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Anderson's oblique strain could open up spot

Blue Jays have plethora of options to fill spot if righty isn't ready
@KeeganMatheson
July 12, 2020

TORONTO -- On Saturday, Blue Jays manager Charlie Montoyo spoke about building up as many starting pitchers as possible, even for a shortened season. On Sunday, we saw why. Right-hander Chase Anderson strained an oblique “a couple of days ago,” Montoyo announced, and is now considered day to day. The

TORONTO -- On Saturday, Blue Jays manager Charlie Montoyo spoke about building up as many starting pitchers as possible, even for a shortened season. On Sunday, we saw why.

Right-hander Chase Anderson strained an oblique “a couple of days ago,” Montoyo announced, and is now considered day to day. The Blue Jays aren’t sure if Anderson will be ready for his first start of the season, which could come as late as the fifth game on July 28, but oblique injuries are notoriously difficult to put a timeline on.

The Blue Jays have enough starters in their 60-man player pool to fill a few rotations, so that’s not the issue. It’s just a matter of who will step up in the short window between now and then if Anderson can’t go.

“It’s a crazy year, as you know, so you just don’t know what’s going to happen,” Montoyo said. “We have so many options, which is great for all of these kids, because they’ll be competing for a spot if Chase is not ready to start.”

The obvious solution here is Nate Pearson, the club’s No. 1 prospect who has dominated the Minor Leagues, Spring Training and now Summer Camp with two scoreless innings against the Blue Jays' "A" lineup on Saturday. Service time remains a complicating factor, and when asked why the conversation didn’t immediately end at Pearson, Montoyo again pointed to the value of the competition.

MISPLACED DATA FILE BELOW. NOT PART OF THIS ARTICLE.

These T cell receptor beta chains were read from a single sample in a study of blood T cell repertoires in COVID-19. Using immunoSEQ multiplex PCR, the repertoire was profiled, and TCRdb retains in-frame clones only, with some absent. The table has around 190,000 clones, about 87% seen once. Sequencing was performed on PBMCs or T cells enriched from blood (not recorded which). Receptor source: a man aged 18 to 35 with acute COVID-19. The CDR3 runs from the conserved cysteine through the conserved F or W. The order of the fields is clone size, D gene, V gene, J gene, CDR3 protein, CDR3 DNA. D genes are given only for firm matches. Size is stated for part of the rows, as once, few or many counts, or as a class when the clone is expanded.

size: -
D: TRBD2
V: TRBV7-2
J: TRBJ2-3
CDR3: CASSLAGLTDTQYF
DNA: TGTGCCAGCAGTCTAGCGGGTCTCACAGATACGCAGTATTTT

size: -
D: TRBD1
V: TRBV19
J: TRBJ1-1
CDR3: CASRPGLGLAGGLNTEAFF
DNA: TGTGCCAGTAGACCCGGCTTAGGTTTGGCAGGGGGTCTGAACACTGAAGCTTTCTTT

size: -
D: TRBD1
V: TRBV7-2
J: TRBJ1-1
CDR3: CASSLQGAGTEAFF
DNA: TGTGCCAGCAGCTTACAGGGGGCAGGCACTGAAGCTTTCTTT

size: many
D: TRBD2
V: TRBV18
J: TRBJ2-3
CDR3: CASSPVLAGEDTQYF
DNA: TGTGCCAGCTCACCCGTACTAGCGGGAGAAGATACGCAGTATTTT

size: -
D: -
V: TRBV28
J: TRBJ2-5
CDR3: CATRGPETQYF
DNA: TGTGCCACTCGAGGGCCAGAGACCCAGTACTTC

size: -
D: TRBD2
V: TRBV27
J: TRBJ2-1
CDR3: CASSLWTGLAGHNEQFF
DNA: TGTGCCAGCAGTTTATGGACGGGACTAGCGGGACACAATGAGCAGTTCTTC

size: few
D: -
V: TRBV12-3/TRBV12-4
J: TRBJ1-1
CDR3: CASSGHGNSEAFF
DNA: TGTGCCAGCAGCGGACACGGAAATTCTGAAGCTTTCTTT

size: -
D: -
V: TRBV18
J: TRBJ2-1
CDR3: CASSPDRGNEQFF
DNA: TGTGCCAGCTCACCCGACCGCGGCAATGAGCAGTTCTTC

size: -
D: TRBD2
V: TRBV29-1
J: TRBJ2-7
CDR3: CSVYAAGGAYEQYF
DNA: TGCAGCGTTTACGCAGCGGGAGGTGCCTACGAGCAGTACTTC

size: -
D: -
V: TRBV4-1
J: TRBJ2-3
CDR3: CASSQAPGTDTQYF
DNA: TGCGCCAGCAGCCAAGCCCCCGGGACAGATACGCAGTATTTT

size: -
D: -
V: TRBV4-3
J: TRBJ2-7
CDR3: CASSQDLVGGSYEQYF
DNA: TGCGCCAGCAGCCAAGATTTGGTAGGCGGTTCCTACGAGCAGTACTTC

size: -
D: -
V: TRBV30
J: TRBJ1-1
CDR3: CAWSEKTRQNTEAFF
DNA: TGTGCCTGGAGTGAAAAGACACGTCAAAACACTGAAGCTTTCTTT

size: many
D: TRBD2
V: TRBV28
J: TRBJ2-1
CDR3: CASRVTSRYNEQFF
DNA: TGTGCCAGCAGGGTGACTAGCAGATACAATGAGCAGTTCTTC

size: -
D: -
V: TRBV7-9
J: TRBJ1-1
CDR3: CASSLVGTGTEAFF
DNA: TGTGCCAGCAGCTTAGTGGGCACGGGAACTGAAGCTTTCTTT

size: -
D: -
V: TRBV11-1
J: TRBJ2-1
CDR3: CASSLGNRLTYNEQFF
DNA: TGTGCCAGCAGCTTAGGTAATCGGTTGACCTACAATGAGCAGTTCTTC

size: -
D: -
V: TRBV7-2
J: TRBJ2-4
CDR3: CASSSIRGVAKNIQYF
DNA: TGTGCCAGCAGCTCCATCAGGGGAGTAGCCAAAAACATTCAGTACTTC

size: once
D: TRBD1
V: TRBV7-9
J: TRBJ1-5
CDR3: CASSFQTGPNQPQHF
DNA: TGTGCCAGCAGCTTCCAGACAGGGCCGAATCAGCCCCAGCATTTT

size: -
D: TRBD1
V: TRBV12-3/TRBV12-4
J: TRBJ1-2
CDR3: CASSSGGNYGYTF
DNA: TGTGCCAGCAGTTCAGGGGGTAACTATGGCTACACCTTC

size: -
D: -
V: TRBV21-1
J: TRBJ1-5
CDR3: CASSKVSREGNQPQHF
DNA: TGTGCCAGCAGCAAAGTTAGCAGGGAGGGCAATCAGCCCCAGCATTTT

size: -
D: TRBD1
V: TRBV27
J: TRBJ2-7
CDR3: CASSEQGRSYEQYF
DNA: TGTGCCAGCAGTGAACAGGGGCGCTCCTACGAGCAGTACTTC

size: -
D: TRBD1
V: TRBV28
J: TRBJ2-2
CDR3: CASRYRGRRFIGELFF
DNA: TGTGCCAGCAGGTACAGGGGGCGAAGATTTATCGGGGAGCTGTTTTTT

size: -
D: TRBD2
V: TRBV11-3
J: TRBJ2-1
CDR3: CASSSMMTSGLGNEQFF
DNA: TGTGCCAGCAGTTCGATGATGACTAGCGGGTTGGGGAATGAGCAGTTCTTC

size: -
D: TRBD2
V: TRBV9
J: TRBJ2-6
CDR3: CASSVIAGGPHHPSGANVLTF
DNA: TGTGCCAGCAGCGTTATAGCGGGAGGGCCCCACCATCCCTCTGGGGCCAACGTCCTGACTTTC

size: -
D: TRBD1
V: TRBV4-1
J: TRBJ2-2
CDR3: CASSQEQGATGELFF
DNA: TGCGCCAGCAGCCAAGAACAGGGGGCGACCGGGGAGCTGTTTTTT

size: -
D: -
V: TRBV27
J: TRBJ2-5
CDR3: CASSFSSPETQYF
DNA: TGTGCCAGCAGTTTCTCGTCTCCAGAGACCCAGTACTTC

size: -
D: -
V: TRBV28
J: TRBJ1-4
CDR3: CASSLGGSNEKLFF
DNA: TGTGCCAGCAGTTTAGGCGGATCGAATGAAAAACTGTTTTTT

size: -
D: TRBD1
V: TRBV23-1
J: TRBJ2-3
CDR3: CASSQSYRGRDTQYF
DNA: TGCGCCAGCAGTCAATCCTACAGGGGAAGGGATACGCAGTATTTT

“They’re going to compete for the spot,” he said. “That’s why I love the fact that these guys know they’re competing. We’re building up them all.”

Montoyo was complimentary of Anderson’s offseason, adding that he was already built up to three or four innings and close to taking on a full workload in the regular season. Anderson struggled in Spring Training, posting an ERA of 11.57 over 9 1/3 innings, but he felt all along that he was just a few adjustments away from being back to 100%.

The Blue Jays plan on sticking with a traditional five-man rotation regardless, led by Hyun-Jin Ryu, Tanner Roark, Matt Shoemaker and Trent Thornton, and a small group of young starters can be added to that list of competitors with Pearson. Ryan Borucki looked very sharp in intrasquad action on Saturday and is pitching with a real edge after battling his way back from injuries yet again. Anthony Kay also looked strong early on in Summer Camp after debuting late in 2019.

Other starting options currently on the 40-man roster include Jacob Waguespack, Thomas Hatch, Patrick Murphy, Sean Reid-Foley and T.J. Zeuch, some of whom will be considered for relief roles, too.

Montoyo plans to carry a pitching-heavy roster into Opening Day, where rosters will sit at 30 for the first two weeks before dropping to 28 and eventually 26, so it’s entirely possible that the club still piggybacks starters or leans heavily on its bullpen at points.

The Blue Jays are just nine days away from exhibition games against the Red Sox in Boston on July 21 and 22, so these decisions will need to be made quickly with Opening Day approaching fast.

Keegan Matheson is a reporter/editor for MLB.com based in Toronto. Follow him on Twitter @KeeganMatheson.